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There’s a land that I heard of once in a lullaby …

I never thought I’d do this in my blog, post an horrific image such as one with Hamas militants with a victim’s body. I only know that facing the Truth is particularly brutal right now, and doing it with sensitivity is called for. And what I do is write, in hopes that the magic of connection through words has some higher realm purpose. Although I admit I cannot see one at the moment.

As we watch a tragedy of 9/11 proportion unfold, in Israel, and to similar extent, Ukraine and other parts of the world where power destroys lives, I don’t know what to say. I am compelled to share that I had finally after decades of fear decided to go out of my comfort zone to visit this sacred land I heard of in what feels like lullabies. Beautiful melodies in minor keys to evoke my ancestors who loved and honored Judaism and the sanctity of life it has always tried to foster. Never perfect, but what in human form ever is, really. Not perfect, but miraculous in what it has fought and died for, and has always tried to be, despite the formidable forces wanting only to destroy it. Good versus evil, the essence of many a fairy tale.

Yet the tales and lullabies I heard growing up and saw come alive through my friends and families that have been to the Holy land were too compelling, too precious for my heart to ignore forever. So miraculously I finally made the arrangements,, found a way to fit the trip into my life, and now …

The reference to the golden lyric from Over the Rainbow is made because I thought midst this horrendousness, that it was worth sharing that the song is considered to have been written about hope for a Jewish homeland. Israel, despite the pogroms and the Holocaust, and all that aimed to annihilate it, has grown and strengthened and beautified hopes and dreams far beyond rainbows. Has tried to provide a haven for “never again” to hold significant meaning. Has sown the seeds of greenery in deserts, planting seeds of hope every time a tree was planted. I know there are several trees in my name, and in the name of many loved ones, somewhere over there ….

The lyrics of Over the Rainbow were written by composers of Russian-Jewish descent. In order to do so, they had to reach deep into their immigrant Jewish consciousness to write this indelible song. That’s how powerful hope is, how fragile. How magnificent it can be to be captured in a song that can’t help but move us at any age.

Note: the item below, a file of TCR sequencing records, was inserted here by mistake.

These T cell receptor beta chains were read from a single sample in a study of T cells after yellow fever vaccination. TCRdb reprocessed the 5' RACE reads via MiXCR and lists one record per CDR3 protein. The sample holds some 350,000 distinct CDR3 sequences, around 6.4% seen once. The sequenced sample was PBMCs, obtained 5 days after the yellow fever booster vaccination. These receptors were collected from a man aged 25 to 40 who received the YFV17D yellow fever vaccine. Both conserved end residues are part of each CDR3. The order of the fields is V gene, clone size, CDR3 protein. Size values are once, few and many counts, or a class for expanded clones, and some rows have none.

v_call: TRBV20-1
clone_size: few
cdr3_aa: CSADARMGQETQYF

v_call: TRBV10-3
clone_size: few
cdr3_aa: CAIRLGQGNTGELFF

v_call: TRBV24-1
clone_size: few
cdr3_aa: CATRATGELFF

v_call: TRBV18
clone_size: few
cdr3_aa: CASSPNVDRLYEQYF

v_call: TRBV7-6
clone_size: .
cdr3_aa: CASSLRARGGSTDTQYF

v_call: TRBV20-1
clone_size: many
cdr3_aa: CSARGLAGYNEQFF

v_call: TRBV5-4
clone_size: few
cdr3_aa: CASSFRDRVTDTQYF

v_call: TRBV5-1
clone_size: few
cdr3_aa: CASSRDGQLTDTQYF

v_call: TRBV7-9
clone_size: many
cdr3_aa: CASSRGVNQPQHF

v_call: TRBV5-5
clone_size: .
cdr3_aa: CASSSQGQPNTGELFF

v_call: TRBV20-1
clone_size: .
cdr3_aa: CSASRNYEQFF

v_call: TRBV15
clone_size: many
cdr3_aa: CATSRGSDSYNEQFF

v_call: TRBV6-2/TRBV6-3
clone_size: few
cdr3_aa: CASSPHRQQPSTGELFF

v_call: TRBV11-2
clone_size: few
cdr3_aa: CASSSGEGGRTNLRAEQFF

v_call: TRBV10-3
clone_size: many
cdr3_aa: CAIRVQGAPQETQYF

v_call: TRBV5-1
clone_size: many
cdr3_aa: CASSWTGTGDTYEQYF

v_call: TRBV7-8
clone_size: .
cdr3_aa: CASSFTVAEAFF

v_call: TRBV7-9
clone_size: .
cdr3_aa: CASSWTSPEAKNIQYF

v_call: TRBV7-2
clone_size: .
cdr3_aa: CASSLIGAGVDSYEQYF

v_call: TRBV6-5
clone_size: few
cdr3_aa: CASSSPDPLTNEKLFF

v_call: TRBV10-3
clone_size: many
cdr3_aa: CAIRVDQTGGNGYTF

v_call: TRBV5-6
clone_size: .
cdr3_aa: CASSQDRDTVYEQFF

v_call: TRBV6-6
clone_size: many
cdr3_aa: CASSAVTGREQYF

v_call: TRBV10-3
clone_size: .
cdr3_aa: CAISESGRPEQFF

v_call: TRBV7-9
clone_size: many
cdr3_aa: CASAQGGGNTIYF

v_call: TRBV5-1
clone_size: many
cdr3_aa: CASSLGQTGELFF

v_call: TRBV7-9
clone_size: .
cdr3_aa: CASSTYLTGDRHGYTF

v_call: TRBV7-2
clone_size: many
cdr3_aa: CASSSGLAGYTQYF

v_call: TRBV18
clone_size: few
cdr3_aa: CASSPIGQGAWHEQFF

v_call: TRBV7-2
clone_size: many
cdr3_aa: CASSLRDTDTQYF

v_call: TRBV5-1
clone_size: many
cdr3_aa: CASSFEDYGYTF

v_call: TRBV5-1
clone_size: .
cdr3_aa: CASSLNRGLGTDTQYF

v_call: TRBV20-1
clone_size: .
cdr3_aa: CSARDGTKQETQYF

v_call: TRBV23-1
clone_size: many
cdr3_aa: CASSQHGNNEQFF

I know the question why doesn’t necessarily have a place in this conversation, but isn’t that the question that is on our lips as we cringe while witnessing what we are capable of doing to each other. This is beyond man’s inhumanity to man. Yet I can’t help wondering, why oh why ….

This Post Has 2 Comments

  1. Debra, your writing here is its own lullaby, an ode to hope in the face of human hate and barbarism, a call to the Divine to please hear our demand for a just end to the forces that destroy and to bring forth the reconciliation, peace and love that will move humanity forward, even if by small increments, into its more perfect form. As I wrote to you earlier, I am deeply moved by and appreciative of your being the stand for love,, light….. and music.
    I would only add as you enlighten us on the link between the lyrics of Somewhere Over the Rainbow and the yet indomitable hope of the Jewish people in the midst of immense darkeness throughout the ages, that the Israeli national anthem is HaTikvah, Hebrew for “The Hope”. I hope you might be inspired by these IDF soldiers singing The Hope, HaTikvah, as they prepare to go to defend their homeland:

    1. How could I neglect to include the English translation of the Hebrew for HaTikvah:
      As long as within our hearts
      The Jewish soul sings,
      As long as forward to the East
      To Zion, looks the eye –
      Our hope is not yet lost,
      It is two thousand years old,
      To be a free people in our land
      The land of Zion and Jerusalem.

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